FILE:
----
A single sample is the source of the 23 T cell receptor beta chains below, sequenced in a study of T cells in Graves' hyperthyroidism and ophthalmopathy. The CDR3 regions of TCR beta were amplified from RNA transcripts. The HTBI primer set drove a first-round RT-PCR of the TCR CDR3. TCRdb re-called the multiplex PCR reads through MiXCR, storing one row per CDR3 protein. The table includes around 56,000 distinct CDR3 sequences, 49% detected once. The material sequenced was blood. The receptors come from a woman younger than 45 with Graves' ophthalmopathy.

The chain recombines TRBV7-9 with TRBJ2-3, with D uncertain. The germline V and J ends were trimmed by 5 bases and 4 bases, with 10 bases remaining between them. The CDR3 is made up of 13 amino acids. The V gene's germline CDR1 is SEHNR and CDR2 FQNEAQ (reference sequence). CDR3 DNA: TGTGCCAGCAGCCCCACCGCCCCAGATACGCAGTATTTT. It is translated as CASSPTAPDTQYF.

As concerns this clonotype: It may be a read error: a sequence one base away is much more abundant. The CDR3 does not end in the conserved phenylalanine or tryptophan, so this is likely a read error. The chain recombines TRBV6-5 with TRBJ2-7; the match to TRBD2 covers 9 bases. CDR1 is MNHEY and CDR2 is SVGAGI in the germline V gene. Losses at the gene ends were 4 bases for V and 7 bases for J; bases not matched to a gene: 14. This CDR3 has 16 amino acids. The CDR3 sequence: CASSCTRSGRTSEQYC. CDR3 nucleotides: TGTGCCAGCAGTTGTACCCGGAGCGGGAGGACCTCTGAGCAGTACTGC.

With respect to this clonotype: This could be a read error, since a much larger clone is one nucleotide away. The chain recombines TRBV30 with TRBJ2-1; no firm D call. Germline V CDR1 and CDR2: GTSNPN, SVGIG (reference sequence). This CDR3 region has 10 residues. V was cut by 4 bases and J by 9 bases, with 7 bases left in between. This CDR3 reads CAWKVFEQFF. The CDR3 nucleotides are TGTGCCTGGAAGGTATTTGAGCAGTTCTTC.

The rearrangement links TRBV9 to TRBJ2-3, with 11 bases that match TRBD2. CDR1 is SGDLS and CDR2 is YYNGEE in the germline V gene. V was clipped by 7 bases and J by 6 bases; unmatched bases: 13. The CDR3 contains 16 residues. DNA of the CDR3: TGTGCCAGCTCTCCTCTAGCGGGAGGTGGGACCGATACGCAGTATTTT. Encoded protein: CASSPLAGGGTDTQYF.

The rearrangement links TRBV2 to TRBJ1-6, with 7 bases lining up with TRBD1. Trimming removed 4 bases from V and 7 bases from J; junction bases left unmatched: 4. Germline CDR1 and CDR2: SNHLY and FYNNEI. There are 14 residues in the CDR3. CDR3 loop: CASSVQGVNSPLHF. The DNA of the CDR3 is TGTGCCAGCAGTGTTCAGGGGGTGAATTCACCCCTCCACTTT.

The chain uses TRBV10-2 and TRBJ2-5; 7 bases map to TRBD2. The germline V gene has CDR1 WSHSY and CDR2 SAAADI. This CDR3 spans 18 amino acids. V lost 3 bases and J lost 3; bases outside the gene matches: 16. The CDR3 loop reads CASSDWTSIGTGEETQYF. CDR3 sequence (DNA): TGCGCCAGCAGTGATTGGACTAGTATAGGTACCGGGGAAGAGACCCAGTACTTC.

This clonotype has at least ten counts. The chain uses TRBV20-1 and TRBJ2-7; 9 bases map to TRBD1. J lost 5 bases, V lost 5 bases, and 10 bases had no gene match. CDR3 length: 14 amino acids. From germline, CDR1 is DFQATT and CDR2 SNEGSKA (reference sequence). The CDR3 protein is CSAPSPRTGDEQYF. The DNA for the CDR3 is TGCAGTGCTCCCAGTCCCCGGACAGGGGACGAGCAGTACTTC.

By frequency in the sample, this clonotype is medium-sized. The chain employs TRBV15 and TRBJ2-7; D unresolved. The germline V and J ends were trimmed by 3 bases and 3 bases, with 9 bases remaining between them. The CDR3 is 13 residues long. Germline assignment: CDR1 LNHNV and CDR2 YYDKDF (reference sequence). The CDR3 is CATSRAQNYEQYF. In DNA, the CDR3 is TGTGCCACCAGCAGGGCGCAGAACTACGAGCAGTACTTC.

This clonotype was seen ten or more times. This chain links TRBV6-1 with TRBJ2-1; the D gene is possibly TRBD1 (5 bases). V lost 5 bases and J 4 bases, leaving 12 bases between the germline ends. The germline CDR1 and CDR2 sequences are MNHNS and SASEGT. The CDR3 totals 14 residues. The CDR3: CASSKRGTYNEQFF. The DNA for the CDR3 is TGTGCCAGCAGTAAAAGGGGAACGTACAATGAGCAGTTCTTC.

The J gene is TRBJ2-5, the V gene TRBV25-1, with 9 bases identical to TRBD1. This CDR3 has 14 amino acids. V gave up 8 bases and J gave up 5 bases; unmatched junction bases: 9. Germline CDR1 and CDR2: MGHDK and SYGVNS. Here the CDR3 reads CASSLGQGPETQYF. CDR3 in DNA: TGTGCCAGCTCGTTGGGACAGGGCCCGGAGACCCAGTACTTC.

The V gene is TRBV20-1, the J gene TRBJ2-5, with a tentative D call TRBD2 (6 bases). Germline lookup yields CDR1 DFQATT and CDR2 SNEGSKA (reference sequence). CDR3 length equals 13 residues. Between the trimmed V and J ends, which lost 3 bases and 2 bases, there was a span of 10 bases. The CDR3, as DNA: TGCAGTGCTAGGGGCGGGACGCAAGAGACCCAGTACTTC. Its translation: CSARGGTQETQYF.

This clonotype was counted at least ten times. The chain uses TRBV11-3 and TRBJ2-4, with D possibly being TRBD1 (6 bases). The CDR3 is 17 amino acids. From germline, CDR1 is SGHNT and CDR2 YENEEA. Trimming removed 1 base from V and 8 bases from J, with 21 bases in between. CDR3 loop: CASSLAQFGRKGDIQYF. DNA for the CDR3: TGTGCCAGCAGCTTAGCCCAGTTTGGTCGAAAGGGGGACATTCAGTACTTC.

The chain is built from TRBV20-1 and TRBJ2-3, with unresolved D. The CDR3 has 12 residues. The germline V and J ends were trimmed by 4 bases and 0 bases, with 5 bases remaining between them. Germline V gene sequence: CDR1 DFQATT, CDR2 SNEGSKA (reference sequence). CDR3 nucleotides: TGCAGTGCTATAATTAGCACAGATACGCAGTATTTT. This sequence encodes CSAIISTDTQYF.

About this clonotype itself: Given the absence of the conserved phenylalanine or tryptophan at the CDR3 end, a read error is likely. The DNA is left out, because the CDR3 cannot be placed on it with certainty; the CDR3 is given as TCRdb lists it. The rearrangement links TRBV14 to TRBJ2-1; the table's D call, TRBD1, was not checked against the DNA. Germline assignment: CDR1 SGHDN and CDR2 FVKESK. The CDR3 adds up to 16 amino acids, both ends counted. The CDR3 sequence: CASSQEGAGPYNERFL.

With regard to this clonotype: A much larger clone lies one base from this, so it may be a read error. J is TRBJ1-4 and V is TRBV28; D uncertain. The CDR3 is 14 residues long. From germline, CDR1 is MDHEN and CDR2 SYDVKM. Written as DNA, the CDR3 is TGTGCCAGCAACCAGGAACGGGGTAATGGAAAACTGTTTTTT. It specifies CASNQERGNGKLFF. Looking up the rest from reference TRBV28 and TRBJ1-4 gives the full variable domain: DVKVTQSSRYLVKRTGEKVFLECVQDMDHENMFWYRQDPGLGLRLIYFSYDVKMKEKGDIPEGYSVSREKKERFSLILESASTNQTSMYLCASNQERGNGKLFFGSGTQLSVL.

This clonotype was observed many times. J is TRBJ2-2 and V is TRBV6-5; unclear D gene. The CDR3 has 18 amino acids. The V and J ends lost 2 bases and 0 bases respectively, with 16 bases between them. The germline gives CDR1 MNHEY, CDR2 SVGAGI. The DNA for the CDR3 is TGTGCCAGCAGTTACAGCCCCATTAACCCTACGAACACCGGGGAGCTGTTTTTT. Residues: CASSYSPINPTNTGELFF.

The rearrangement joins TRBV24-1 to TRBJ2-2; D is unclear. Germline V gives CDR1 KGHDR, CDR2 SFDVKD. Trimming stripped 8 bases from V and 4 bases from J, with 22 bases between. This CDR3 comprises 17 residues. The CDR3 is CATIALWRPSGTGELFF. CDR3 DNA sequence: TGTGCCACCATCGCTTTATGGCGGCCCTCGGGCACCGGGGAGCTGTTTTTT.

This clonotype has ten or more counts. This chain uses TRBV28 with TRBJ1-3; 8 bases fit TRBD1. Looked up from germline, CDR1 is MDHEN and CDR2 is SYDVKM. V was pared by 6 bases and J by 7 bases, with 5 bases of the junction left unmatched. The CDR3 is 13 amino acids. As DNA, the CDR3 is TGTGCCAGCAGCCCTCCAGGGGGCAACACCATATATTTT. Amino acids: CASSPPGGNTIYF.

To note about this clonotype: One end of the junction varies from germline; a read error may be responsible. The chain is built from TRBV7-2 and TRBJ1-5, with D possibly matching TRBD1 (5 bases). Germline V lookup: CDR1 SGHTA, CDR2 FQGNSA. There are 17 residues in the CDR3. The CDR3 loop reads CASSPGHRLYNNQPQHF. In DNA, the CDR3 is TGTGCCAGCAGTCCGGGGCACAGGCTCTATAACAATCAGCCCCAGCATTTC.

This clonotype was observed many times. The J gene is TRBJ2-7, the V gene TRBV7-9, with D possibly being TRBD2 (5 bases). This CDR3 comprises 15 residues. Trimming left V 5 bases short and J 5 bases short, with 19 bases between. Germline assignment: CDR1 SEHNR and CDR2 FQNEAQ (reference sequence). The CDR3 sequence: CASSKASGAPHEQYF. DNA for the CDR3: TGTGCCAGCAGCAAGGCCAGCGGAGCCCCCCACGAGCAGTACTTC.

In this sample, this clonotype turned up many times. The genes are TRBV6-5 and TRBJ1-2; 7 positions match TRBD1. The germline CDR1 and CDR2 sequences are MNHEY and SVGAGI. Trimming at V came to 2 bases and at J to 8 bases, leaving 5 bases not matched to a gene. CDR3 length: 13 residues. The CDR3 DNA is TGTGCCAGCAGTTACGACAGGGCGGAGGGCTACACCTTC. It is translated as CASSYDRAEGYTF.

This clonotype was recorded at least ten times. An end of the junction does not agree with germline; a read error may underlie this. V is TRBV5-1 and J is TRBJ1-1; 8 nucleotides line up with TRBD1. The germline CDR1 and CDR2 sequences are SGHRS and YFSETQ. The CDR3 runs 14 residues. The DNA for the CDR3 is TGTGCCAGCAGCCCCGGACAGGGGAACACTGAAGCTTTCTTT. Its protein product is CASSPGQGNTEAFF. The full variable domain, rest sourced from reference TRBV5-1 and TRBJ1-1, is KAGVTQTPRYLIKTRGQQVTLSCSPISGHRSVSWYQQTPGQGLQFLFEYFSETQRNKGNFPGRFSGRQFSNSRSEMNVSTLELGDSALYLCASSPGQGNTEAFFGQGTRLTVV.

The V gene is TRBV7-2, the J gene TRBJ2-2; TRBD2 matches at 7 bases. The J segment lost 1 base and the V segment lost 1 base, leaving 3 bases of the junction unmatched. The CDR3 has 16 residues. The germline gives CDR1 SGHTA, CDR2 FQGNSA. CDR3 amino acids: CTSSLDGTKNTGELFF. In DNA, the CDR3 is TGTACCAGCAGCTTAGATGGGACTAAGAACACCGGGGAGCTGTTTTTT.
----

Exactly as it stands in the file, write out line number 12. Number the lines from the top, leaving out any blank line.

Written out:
The V gene is TRBV20-1, the J gene TRBJ2-5, with a tentative D call TRBD2 (6 bases). Germline lookup yields CDR1 DFQATT and CDR2 SNEGSKA (reference sequence). CDR3 length equals 13 residues. Between the trimmed V and J ends, which lost 3 bases and 2 bases, there was a span of 10 bases. The CDR3, as DNA: TGCAGTGCTAGGGGCGGGACGCAAGAGACCCAGTACTTC. Its translation: CSARGGTQETQYF.